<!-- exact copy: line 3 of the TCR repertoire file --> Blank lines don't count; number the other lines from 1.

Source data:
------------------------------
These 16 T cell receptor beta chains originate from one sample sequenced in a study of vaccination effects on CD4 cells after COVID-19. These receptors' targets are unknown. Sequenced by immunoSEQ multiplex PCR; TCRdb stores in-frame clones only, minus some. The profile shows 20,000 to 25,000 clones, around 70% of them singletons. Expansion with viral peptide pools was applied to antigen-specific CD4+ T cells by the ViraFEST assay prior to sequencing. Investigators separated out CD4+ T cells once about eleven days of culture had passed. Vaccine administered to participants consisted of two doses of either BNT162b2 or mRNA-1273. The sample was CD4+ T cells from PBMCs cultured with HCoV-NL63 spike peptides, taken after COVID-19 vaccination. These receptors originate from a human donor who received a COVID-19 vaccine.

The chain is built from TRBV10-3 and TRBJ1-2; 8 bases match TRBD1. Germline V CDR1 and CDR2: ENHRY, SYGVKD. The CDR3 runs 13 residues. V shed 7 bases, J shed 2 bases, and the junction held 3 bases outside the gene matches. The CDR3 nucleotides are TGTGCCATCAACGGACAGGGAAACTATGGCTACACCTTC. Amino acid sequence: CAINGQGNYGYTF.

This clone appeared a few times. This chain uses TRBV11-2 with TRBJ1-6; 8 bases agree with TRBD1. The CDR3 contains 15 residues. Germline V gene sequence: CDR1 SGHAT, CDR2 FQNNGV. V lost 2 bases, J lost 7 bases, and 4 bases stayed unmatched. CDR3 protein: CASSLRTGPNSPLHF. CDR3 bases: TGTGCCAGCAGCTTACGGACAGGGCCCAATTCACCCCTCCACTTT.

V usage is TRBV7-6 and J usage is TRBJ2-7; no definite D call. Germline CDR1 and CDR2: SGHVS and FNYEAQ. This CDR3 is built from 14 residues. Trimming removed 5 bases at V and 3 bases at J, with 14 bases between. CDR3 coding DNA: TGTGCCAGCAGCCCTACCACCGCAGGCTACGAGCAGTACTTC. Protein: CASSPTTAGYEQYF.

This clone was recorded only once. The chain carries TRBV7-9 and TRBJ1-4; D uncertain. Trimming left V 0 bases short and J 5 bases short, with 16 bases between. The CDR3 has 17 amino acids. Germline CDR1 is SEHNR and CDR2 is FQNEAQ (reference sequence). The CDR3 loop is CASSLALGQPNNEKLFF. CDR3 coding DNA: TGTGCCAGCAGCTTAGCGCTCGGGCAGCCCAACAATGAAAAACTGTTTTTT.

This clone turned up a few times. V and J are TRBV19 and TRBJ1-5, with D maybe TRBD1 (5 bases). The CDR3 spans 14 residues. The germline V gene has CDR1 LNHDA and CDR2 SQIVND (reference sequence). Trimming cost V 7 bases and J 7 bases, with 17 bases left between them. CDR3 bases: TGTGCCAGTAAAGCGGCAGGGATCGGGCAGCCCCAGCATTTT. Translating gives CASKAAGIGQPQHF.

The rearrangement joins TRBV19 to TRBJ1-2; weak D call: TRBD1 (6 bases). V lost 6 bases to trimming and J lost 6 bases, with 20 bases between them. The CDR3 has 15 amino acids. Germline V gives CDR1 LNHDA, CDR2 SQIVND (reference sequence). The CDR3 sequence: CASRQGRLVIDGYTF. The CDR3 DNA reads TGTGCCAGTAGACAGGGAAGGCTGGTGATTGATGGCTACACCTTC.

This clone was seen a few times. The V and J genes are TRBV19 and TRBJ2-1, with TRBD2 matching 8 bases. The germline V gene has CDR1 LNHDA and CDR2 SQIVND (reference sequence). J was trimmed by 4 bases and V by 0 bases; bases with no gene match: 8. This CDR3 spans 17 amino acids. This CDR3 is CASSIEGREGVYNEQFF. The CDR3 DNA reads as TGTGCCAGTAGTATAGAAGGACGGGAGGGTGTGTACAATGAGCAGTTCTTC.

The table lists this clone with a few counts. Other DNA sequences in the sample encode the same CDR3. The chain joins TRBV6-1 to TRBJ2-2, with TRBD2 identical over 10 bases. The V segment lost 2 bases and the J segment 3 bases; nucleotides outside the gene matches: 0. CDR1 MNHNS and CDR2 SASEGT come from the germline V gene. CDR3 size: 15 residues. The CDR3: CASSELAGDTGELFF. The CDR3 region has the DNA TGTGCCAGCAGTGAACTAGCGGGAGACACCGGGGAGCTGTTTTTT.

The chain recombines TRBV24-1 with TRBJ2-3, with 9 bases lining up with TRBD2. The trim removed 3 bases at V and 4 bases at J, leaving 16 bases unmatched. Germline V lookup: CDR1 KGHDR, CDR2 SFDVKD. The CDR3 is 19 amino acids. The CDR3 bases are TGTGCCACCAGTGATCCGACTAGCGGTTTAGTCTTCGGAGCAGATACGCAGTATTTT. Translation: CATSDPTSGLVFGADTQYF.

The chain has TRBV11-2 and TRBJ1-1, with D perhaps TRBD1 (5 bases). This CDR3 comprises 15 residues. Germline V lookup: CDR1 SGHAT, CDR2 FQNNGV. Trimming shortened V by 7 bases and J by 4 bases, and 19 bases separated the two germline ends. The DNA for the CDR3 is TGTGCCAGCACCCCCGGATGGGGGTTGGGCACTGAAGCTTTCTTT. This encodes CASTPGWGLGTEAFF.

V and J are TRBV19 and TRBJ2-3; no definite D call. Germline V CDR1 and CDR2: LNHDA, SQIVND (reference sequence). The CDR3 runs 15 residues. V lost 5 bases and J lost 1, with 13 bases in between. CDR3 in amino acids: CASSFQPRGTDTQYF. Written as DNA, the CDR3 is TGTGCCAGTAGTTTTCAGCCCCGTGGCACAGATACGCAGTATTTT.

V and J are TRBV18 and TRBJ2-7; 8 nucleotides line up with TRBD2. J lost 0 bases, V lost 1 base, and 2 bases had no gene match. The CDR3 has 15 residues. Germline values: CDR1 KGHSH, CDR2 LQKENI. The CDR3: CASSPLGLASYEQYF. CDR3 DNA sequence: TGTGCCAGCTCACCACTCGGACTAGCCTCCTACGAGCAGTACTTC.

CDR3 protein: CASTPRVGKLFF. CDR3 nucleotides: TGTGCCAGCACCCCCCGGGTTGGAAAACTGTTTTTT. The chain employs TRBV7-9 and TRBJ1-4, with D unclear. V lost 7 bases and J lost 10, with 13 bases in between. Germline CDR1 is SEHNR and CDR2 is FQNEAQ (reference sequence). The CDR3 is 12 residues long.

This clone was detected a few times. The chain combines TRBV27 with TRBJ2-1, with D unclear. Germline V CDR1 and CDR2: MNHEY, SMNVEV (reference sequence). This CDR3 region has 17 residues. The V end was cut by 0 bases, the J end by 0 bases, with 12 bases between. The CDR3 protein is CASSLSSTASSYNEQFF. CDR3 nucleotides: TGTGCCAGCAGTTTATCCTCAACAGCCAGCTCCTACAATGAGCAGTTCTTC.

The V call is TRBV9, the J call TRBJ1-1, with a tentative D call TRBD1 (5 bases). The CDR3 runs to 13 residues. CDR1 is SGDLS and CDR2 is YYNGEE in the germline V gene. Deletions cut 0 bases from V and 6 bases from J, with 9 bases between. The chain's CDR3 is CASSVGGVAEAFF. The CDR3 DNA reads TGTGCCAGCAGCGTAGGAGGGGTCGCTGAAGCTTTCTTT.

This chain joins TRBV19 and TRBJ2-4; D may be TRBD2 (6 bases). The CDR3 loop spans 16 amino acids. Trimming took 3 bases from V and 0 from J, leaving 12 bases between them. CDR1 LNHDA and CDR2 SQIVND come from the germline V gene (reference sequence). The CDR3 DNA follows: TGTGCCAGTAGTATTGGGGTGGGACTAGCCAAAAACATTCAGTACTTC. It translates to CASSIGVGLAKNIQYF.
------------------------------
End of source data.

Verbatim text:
This clone appeared a few times. This chain uses TRBV11-2 with TRBJ1-6; 8 bases agree with TRBD1. The CDR3 contains 15 residues. Germline V gene sequence: CDR1 SGHAT, CDR2 FQNNGV. V lost 2 bases, J lost 7 bases, and 4 bases stayed unmatched. CDR3 protein: CASSLRTGPNSPLHF. CDR3 bases: TGTGCCAGCAGCTTACGGACAGGGCCCAATTCACCCCTCCACTTT.